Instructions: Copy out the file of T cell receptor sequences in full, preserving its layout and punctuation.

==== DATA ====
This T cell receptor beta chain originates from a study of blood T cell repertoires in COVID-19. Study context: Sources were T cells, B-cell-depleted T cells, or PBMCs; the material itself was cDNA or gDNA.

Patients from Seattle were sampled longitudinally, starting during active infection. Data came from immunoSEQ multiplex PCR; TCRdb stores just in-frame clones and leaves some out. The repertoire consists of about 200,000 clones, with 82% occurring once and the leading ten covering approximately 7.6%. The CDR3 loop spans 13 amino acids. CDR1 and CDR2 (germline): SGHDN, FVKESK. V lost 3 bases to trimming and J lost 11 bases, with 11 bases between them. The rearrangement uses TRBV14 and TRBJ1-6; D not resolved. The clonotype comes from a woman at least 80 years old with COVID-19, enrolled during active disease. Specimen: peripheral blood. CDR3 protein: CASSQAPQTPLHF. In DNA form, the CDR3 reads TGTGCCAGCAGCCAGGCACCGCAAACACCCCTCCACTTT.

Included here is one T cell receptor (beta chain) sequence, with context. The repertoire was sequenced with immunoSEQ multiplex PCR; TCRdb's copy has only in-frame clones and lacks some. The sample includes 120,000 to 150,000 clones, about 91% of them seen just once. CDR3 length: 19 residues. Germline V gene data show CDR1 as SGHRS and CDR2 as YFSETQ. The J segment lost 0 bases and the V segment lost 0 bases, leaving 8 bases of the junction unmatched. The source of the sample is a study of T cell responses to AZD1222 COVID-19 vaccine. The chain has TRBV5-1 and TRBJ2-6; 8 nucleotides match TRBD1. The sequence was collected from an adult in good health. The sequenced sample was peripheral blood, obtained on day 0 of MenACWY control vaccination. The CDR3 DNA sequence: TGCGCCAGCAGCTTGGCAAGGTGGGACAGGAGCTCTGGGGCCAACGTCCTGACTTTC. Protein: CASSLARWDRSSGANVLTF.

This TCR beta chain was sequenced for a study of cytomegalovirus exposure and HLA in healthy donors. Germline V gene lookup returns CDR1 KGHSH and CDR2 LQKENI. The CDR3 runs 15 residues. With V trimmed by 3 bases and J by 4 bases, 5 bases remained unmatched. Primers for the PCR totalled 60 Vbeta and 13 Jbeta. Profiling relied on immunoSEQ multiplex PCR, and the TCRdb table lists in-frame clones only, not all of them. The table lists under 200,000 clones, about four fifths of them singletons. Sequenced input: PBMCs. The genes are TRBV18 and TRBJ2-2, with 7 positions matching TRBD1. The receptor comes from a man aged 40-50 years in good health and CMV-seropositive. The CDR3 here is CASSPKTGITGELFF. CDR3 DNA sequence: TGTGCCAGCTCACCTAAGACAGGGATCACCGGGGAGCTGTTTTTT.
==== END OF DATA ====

This T cell receptor beta chain originates from a study of blood T cell repertoires in COVID-19. Study context: Sources were T cells, B-cell-depleted T cells, or PBMCs; the material itself was cDNA or gDNA.

Patients from Seattle were sampled longitudinally, starting during active infection. Data came from immunoSEQ multiplex PCR; TCRdb stores just in-frame clones and leaves some out. The repertoire consists of about 200,000 clones, with 82% occurring once and the leading ten covering approximately 7.6%. The CDR3 loop spans 13 amino acids. CDR1 and CDR2 (germline): SGHDN, FVKESK. V lost 3 bases to trimming and J lost 11 bases, with 11 bases between them. The rearrangement uses TRBV14 and TRBJ1-6; D not resolved. The clonotype comes from a woman at least 80 years old with COVID-19, enrolled during active disease. Specimen: peripheral blood. CDR3 protein: CASSQAPQTPLHF. In DNA form, the CDR3 reads TGTGCCAGCAGCCAGGCACCGCAAACACCCCTCCACTTT.

Included here is one T cell receptor (beta chain) sequence, with context. The repertoire was sequenced with immunoSEQ multiplex PCR; TCRdb's copy has only in-frame clones and lacks some. The sample includes 120,000 to 150,000 clones, about 91% of them seen just once. CDR3 length: 19 residues. Germline V gene data show CDR1 as SGHRS and CDR2 as YFSETQ. The J segment lost 0 bases and the V segment lost 0 bases, leaving 8 bases of the junction unmatched. The source of the sample is a study of T cell responses to AZD1222 COVID-19 vaccine. The chain has TRBV5-1 and TRBJ2-6; 8 nucleotides match TRBD1. The sequence was collected from an adult in good health. The sequenced sample was peripheral blood, obtained on day 0 of MenACWY control vaccination. The CDR3 DNA sequence: TGCGCCAGCAGCTTGGCAAGGTGGGACAGGAGCTCTGGGGCCAACGTCCTGACTTTC. Protein: CASSLARWDRSSGANVLTF.

This TCR beta chain was sequenced for a study of cytomegalovirus exposure and HLA in healthy donors. Germline V gene lookup returns CDR1 KGHSH and CDR2 LQKENI. The CDR3 runs 15 residues. With V trimmed by 3 bases and J by 4 bases, 5 bases remained unmatched. Primers for the PCR totalled 60 Vbeta and 13 Jbeta. Profiling relied on immunoSEQ multiplex PCR, and the TCRdb table lists in-frame clones only, not all of them. The table lists under 200,000 clones, about four fifths of them singletons. Sequenced input: PBMCs. The genes are TRBV18 and TRBJ2-2, with 7 positions matching TRBD1. The receptor comes from a man aged 40-50 years in good health and CMV-seropositive. The CDR3 here is CASSPKTGITGELFF. CDR3 DNA sequence: TGTGCCAGCTCACCTAAGACAGGGATCACCGGGGAGCTGTTTTTT.